The Interim Program is an innovative and intensive educational experience with courses offered primarily during the three-week period ("Interim") between the spring semester and the first term of summer school. Interim Program courses are usually creative and experimental. They range from travel to Jamaica to explore the evolution of reggae music to intensive seminars in psychology, experiential courses in business, and independent projects designed by individual students. Each Interim, 80–100 courses are offered, including some regular semester courses and many courses designed especially for the Interim term. Virtually all of the University's schools and colleges participate in the program, which is coordinated through the Office for Academic Affairs.
Registration for Interim Program courses is part of the telephone registration procedure for the summer and fall terms. Students usually register for a maximum of 3 semester credit hours. Students registering for more than 3 credit hours begin or continue their work outside the traditional three-week Interim period.
The courses described below were offered during the 2004 and 2005 Interim periods. This listing is included to assist registrars at other colleges and universities as they evaluate courses taken by University of Alabama students transferring to their institutions or by transient students. Credit may occasionally be given for a course taken during Interim but listed elsewhere in the undergraduate catalog. Questions about transfer credit for Interim courses should be directed to the Office of Academic Records and University Registrar at (205) 348-4886.
Although prospective students may find the following listing helpful as a general guide to the types of courses offered by the Interim Program, students should understand that the courses described are not offered on a regular basis. For an up-to-date listing of current Interim courses and prerequisites, students can visit the Interim website at www.interim.ua.edu.
For further information about any aspect of the Interim program, call or write: The University of Alabama, Office for Academic Affairs, Box 870114, Tuscaloosa, AL, 35487-0114; (205) 348-4890; fax (205) 348-9137.
An interdisciplinary examination of baseball and modern American society, emphasizing such issues as industrialization, urbanization, and the commercialization of American leisure. Additionally, the course will investigate the subjects of race, suburbanization, and masculinity in postwar America, along with the depiction of baseball in the arts.
An interdisciplinary investigation of American culture from the Kennedy assassination in 1963 to the Kent State University massacre in 1970, using the popular cultural explosion of the Beatles as a prism that illuminates the whole. Reading includes works by James Baldwin, Truman Capote, and Kurt Vonnegut, Jr.
Immerse yourself in the Afro-Caribbean culture of Jamaica by way of the great reggae musician Bob Marley. This course offers an intensive investigation of the musician, the evolution of reggae, and the life and times of Bob Marley by reading significant books and articles, close listening to the music, and through one week spent in Jamaica touring where Marley and the music he produced were born.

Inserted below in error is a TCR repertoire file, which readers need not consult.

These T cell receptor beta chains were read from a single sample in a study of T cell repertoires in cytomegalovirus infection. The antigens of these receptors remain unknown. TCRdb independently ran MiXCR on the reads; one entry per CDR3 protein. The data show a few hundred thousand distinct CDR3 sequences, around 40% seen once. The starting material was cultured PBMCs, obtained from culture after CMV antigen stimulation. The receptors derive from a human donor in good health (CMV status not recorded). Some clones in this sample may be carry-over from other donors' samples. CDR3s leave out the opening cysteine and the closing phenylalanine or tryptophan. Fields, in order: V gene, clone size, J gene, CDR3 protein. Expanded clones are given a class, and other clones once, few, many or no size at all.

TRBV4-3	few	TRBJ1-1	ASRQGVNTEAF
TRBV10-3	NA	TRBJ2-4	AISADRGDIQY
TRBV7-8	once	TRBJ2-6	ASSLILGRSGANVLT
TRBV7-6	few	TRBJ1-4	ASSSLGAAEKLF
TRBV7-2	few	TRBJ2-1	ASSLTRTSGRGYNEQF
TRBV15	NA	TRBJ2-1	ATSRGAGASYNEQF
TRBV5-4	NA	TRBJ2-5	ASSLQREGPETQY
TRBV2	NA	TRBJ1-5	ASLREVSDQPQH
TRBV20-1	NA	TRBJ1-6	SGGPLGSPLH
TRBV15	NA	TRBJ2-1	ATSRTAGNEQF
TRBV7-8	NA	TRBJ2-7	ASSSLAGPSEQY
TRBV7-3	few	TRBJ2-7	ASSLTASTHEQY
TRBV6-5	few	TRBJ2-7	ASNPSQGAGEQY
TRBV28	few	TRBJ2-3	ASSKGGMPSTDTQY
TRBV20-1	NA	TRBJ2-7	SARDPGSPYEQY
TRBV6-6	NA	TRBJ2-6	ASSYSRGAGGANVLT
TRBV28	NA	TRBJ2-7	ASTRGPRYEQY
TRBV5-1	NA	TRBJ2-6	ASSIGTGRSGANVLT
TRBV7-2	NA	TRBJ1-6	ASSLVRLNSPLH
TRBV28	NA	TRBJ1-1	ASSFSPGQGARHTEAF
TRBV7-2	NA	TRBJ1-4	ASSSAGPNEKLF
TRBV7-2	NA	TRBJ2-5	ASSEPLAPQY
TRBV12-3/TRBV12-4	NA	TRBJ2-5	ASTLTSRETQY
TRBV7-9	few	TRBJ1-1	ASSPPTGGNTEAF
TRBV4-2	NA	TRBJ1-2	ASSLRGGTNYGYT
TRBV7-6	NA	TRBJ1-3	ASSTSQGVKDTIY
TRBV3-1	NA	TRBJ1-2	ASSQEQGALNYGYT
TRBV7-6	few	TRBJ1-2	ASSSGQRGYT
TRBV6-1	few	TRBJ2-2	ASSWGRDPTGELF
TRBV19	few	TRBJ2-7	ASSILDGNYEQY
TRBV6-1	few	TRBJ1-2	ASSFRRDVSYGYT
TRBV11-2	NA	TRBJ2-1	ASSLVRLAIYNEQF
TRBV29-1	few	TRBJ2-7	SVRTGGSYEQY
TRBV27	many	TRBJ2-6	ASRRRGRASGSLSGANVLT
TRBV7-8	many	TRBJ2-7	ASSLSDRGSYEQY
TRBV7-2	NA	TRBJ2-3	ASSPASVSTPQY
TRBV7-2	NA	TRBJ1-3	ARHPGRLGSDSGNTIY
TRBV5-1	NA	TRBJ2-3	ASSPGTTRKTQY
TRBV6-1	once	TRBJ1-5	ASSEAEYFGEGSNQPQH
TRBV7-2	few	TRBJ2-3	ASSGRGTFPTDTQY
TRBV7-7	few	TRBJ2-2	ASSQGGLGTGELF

Cross-listed as SOC 490, HY 300/500, and EC 326. An interdisciplinary experience approached from four disciplines. The course consists of a series of predeparture lectures, discussions in the states of Yucatan and Quintana Roo; visits to several archaeological treasures; tours of a henequen hacienda and Yucatecan port city of Progresso; a walking tour of the downtown area of Merida, and a trip to the Museum of Archaeology in Merida. Students have ample out-of-class learning opportunities with the individual professors and the Yucatecan people.
ART 210/310/406 Experimental Drawing, including Pictorial Composition. Three hours.
A unique adventure into the realm of drawing and creating works of art on paper, incorporating the use of all media, ink, graphite, tempra, spray paint, collage, gesso, and acrylic. The intention is to focus on the significant approach of drawing as a vehicle by which new areas of concern can be adapted and solved in a more non-traditional manner. Also, a nude model will be used in class.
Introduces students to an industry standard digital image making and manipulating program. The students will spend the first third of the course with an intensive tutorial introducing the aspects of the program. The next two thirds will be spent producing portfolio work using the program, under the instructor's guidance.
This Web-based course surveys the contents of the universe, their workings, and their evolution. The latest images from various telescopes are used to illustrate recent discoveries. Taking this course will allow students to appreciate their astronomical context and interpret future astronomy reportage in news media. Several nighttime observatory sessions will provide direct exposure to various astronomical objects.
A critical interpretation of the First Amendment and the separation of church and state in American education.
Use of films to open discussion on important questions in the historical, philosophical, and social foundations of education, including the nature of film itself as a representational and pedagogic tool.
Examines the use of electronic equipment and software in qualitative research in the social sciences. It will explore the way technology can assist and distort social science analysis. It will introduce students to a wide variety of contemporary qualitative research support technology.
BSC 467/567 Bahamas Field Course in Stream Restoration. Three hours.